USCIS Expansion: Unlawful Presence Waiver


In late August of this year, the United States Citizenship and Immigration Services expanded the opportunity to obtain the “unlawful presence” waiver while remaining in the United States.  This is a rather complicated topic, but understandable in the right scenario.


In a recent case of ours, a U.S. citizen spouse sent an I-130 petition to immigration services (USCIS) to sponsor their husband for the green card.  The husband entered the U.S. without permission or a visa and so he was unable to simply apply for permanent residence in the U.S., and would need to leave the U.S. to get an immigrant visa at the U.S. Consulate.  The problem lies that when the husband leaves the U.S. to get the visa, this “departure” triggers a “ground of inadmissibility” that would then not allow the person to come back to the U.S. with the visa.  This denial can be cured by either staying outside of the U.S. for a specific time frame, or applying for a waiver.


The magic of this provisional waiver is that the husband applied for the waiver while in the U.S. Our husband needed to show “extreme hardship” to his U.S. citizen spouse, and with the help of our firm, he was able to and was approved.  Now, when the husband goes to the U.S. Consulate, he can show that he has a waiver, and be approved for the visa to come back as a permanent resident.  This is a great opportunity because it takes a long time to receive a decision from USCIS, and so to be able to stay in the U.S. while waiting limits the amount of family separation time.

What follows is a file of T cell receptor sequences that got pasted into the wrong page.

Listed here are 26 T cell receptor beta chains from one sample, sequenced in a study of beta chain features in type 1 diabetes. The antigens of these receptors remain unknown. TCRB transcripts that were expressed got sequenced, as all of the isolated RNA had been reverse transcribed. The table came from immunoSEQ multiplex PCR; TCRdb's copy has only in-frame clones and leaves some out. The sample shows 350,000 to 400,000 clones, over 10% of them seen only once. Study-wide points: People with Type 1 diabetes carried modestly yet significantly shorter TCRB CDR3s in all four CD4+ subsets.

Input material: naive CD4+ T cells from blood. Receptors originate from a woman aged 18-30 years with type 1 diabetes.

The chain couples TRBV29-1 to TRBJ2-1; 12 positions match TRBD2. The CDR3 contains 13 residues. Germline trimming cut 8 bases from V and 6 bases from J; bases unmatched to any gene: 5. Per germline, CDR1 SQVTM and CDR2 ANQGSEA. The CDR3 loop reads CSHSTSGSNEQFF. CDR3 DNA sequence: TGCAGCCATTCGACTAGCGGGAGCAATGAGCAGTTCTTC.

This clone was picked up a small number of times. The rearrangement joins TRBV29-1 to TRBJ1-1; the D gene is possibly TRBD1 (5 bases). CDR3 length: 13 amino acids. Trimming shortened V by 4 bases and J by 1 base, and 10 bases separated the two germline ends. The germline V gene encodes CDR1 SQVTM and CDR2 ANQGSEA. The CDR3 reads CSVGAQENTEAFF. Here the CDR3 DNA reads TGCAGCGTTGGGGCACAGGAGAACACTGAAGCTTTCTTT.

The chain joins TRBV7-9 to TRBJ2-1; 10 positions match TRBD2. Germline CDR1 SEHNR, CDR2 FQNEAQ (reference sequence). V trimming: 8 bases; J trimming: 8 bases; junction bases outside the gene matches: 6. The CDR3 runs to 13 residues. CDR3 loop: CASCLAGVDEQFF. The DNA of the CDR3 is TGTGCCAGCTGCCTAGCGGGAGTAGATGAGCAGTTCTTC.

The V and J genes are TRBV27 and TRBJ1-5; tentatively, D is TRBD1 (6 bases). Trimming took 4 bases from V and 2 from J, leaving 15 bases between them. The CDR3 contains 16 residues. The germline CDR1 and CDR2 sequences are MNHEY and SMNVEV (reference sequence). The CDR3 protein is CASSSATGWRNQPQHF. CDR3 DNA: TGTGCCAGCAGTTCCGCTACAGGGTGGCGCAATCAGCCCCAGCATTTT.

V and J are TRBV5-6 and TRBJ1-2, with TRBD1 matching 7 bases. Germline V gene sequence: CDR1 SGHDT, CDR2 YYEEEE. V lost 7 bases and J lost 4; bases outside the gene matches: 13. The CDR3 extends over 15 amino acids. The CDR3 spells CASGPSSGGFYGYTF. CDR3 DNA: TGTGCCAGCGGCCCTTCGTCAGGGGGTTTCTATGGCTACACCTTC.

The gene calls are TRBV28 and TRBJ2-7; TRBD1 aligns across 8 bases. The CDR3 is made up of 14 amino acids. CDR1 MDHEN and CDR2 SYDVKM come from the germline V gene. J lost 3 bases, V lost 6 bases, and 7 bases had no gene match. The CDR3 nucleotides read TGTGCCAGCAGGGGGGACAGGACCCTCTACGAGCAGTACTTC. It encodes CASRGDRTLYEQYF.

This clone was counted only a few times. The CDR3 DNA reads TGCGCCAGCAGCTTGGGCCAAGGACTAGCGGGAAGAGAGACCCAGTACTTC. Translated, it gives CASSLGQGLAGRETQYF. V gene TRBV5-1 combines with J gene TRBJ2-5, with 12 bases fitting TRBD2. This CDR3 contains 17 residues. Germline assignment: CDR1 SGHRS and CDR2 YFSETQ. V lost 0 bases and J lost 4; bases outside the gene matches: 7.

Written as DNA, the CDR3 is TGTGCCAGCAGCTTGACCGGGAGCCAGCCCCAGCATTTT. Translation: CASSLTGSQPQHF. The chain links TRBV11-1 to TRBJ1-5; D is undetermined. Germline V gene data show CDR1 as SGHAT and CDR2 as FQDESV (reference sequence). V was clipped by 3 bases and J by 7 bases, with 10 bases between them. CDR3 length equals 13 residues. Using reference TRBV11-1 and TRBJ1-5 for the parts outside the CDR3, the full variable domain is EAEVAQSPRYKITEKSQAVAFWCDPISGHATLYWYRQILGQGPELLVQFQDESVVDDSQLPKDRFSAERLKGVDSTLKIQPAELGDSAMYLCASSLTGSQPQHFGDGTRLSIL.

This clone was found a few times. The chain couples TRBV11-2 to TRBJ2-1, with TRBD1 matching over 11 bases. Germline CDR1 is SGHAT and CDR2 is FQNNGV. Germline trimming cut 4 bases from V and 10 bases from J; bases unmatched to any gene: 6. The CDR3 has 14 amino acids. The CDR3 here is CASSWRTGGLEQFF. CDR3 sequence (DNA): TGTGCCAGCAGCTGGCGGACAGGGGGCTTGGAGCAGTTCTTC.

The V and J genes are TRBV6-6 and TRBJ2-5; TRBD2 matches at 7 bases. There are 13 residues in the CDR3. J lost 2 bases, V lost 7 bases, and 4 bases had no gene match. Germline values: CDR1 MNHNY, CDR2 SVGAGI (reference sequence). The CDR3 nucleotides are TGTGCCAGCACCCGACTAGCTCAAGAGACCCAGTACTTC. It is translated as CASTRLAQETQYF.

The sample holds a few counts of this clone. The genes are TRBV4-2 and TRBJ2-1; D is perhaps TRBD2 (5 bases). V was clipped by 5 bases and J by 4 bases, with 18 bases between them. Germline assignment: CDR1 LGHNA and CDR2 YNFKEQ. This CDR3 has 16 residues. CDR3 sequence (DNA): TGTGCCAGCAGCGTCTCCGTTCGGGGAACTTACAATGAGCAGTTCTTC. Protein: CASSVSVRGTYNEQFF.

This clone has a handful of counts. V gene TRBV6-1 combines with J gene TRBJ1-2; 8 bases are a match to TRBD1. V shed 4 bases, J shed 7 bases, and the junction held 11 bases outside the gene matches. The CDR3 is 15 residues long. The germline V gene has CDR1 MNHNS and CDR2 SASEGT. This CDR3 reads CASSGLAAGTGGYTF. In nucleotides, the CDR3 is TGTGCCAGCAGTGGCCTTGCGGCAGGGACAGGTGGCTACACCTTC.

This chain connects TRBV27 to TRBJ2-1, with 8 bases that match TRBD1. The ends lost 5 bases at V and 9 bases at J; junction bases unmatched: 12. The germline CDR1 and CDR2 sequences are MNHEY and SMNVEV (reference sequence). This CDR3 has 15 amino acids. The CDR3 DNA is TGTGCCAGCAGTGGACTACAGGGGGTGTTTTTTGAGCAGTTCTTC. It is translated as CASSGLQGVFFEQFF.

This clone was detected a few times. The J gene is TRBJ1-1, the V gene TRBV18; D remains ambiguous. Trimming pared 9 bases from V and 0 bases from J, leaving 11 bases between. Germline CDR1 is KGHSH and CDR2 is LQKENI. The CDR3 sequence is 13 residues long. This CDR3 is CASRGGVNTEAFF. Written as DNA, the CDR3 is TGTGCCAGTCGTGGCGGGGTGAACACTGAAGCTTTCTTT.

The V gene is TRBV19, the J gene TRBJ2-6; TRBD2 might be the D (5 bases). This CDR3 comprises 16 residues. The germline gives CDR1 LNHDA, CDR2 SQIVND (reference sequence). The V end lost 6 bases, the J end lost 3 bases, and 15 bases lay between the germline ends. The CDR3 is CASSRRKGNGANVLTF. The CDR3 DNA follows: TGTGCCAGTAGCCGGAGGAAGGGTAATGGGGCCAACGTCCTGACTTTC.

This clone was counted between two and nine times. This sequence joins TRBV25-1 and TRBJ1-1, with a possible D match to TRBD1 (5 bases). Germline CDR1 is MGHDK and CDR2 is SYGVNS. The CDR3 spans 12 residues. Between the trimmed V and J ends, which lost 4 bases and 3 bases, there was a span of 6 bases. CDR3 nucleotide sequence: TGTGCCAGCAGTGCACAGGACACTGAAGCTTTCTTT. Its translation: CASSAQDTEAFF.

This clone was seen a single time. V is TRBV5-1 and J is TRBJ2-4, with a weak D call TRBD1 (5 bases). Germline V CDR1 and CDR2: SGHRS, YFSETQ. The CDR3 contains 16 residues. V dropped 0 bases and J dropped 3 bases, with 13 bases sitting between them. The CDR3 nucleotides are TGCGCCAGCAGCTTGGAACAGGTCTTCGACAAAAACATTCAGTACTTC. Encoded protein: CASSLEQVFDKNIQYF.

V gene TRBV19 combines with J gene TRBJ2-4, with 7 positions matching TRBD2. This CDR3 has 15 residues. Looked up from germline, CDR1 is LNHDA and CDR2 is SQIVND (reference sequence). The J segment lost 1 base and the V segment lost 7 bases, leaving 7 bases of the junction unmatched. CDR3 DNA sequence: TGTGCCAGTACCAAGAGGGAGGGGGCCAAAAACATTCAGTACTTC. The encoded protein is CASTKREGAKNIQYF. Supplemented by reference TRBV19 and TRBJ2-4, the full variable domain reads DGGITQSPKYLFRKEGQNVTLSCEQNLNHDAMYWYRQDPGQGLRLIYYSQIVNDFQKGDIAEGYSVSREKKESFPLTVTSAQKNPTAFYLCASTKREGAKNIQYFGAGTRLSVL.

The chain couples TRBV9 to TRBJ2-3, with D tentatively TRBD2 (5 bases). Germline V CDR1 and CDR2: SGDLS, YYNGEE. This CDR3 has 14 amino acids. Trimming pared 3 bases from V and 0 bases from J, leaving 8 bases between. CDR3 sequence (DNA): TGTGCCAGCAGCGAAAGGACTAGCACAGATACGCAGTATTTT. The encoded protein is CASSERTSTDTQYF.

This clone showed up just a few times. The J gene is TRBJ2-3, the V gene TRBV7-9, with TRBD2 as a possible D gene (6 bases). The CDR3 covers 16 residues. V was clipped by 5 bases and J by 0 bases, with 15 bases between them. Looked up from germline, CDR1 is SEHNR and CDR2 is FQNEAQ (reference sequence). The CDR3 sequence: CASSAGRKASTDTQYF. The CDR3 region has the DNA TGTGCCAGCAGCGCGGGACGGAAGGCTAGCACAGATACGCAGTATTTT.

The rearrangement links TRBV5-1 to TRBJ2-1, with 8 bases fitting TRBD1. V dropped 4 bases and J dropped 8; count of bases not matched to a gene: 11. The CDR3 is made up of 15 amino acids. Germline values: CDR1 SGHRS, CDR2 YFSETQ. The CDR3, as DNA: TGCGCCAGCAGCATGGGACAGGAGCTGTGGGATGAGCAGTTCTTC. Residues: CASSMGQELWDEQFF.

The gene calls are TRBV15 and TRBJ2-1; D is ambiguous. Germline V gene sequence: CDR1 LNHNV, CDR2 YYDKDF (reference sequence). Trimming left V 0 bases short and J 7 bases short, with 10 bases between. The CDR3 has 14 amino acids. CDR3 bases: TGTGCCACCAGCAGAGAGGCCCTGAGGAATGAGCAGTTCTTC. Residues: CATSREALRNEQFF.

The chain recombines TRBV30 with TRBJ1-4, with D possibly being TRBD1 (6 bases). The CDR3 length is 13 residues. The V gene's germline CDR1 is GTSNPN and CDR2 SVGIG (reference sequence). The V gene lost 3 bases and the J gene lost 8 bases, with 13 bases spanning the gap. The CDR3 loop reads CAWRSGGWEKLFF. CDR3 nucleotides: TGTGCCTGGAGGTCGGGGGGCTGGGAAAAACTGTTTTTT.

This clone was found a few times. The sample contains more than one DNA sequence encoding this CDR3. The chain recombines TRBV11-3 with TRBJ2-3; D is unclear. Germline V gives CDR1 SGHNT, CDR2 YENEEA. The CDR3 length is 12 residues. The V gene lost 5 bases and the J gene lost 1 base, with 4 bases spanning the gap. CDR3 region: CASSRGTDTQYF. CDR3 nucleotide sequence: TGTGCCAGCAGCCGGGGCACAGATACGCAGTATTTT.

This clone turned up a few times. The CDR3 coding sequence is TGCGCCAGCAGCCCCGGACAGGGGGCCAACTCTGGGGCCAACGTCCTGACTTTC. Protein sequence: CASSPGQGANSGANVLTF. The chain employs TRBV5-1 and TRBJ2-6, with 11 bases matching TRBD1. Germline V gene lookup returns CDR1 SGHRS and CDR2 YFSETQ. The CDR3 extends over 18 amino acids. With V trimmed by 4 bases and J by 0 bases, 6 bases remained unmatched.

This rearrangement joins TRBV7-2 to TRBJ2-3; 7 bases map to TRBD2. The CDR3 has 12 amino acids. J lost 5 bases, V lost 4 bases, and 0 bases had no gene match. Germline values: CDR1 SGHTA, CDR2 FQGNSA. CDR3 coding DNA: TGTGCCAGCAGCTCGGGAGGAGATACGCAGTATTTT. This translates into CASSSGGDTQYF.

The expansion of this waiver now includes all immigrant visa categories, including I-140 immigrant worker petitions and all other I-130 relative petitions.  This means that if a person is sponsored by someone other than a U.S. citizen spouse, child, or parent; and they have a qualifying relative, then they can apply for this waiver while in the U.S.  The expansion is a great step in solving the problem of family separation, and an opportunity to cure a problem that was once only curable outside of the U.S.


Another important thing to note is that with the expansion of the waiver, there are still limits to what it can fix.  A person with other immigration and/or criminal violations may not qualify.  With a thoughtful evaluation, a person may save themselves time and money in solving their immigration problems or knowing that it will be a little more complicated than applying for a provisional waiver.


We are available to help with your immigration evaluation.  Simply contact one of our experienced attorneys for a consultation.


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